Do you see a triangle?
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Even though a continuation pattern is supposed to breakout in the direction of the long-term trend, this is not always the case.
If the pattern is less than 3 weeks, it is usually considered a pennant. Typically, the time duration is about 3 months. The time-span of the pattern can be measured from the apex convergence of upper and lower lines back to the beginning of the lower trend line base. After all, as the apex approaches, a breakout must occur sometime. The future direction of the breakout can only be determined after the break has occurred.
Sounds obvious enough, but attempting to guess the direction of the breakout can be dangerous. Even though a continuation pattern is supposed to breakout in the direction of the long-term trend, this is not always the case.
For a break to be considered valid, it should be on a closing basis. The breakout should occur with an expansion in volume, especially on upside breakouts. After the breakout up or down , the apex can turn into future support or resistance.
There are two methods to estimate the extent of the move after the breakout. First, the widest distance of the symmetrical triangle can be measured and applied to the breakout point. Second, a trend line can be drawn parallel to the pattern's trend line that slopes up or down in the direction of the break.
The extension of this line will mark a potential breakout target. The reversal patterns can be especially difficult to analyze and often have false breakouts. Even so, we should not anticipate the direction of the breakout, but rather wait for it to happen. Further analysis should be applied to the breakout by looking for gaps, accelerated price movements, and volume for confirmation.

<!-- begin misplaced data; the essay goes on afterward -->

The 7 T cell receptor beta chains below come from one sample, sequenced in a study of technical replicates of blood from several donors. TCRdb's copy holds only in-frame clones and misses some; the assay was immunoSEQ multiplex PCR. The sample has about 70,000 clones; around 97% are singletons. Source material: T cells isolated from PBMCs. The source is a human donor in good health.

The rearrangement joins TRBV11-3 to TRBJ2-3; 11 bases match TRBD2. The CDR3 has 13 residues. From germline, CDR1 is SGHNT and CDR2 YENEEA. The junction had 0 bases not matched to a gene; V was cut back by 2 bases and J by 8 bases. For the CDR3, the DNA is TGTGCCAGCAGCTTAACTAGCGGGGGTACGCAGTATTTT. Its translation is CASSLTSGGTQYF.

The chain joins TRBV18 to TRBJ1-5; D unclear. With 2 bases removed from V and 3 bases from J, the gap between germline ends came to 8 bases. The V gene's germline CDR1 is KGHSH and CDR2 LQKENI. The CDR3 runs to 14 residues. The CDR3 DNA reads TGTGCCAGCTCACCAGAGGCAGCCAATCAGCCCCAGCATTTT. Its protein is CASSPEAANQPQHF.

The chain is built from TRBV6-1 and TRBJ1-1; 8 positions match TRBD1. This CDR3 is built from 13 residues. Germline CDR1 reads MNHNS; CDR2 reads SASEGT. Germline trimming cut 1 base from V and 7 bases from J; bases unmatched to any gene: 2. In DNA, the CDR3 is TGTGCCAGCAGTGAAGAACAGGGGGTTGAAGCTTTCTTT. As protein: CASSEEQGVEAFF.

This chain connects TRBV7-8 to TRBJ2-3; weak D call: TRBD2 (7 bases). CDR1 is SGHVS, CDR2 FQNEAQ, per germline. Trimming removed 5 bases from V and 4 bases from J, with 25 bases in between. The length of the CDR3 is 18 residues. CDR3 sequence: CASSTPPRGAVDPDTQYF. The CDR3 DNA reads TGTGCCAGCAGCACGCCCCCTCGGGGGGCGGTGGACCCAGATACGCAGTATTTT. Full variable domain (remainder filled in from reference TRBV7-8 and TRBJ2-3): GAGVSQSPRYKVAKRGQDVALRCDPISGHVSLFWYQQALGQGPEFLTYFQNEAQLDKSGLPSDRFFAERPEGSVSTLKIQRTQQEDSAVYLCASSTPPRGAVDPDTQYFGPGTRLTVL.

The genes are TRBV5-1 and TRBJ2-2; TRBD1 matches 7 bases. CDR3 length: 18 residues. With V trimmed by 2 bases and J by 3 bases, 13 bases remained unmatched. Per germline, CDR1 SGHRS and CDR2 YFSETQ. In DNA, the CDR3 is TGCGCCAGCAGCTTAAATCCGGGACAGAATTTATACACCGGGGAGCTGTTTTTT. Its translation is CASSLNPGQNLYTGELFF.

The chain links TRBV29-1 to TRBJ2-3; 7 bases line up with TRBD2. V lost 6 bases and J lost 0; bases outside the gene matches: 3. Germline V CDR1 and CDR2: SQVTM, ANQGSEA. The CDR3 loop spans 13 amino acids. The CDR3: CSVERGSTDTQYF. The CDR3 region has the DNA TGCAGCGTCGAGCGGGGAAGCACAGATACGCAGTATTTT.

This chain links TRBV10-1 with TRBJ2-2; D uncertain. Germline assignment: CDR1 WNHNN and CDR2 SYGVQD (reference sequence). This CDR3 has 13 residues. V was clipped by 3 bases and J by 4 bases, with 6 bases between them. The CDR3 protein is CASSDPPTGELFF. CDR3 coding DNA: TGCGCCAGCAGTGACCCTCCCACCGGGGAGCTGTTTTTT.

Confirmation is especially important for upside breakouts. Flag patterns are characterized by a small rectangular pattern that slopes against the prevailing trend, while pennants are small symmetrical triangles that look very similar.
Figure 26 — Pennant Example — Source: These patterns typically last no longer than a few weeks, since they would then be classified as rectangle patterns or symmetrical triangle patterns. Rising wedges are bearish chart patterns that occur when trend is moving higher and the prices are converging and the prevailing trend is losing momentum. Falling wedges are bullish chart patterns that occur when the trend is moving lower and prices are converging, which signifies that the bearish trend is losing momentum and a reversal is likely.
For example, most traders watch for a diverging relative strength index or moving average convergence-divergence trend line that confirms a reversal is likely to occur. There are three main types of gaps: Breakaway gaps, runaway gaps, and exhaustion gaps. Breakaway gaps form at the start of a trend, runaway gaps form during the middle of a trend, and exhaustion gaps for near the end of the trend.
For more insight, read Playing the Gap. But, they act in a similar fashion and can be a powerful trading signal for a trend reversal. The patterns are formed when a price tests the same support or resistance level three times and is unable to break through. Figure 27 — Triple Bottom Example — Source: The chart patterns looks similar to a Cup and Handle pattern but without the handle.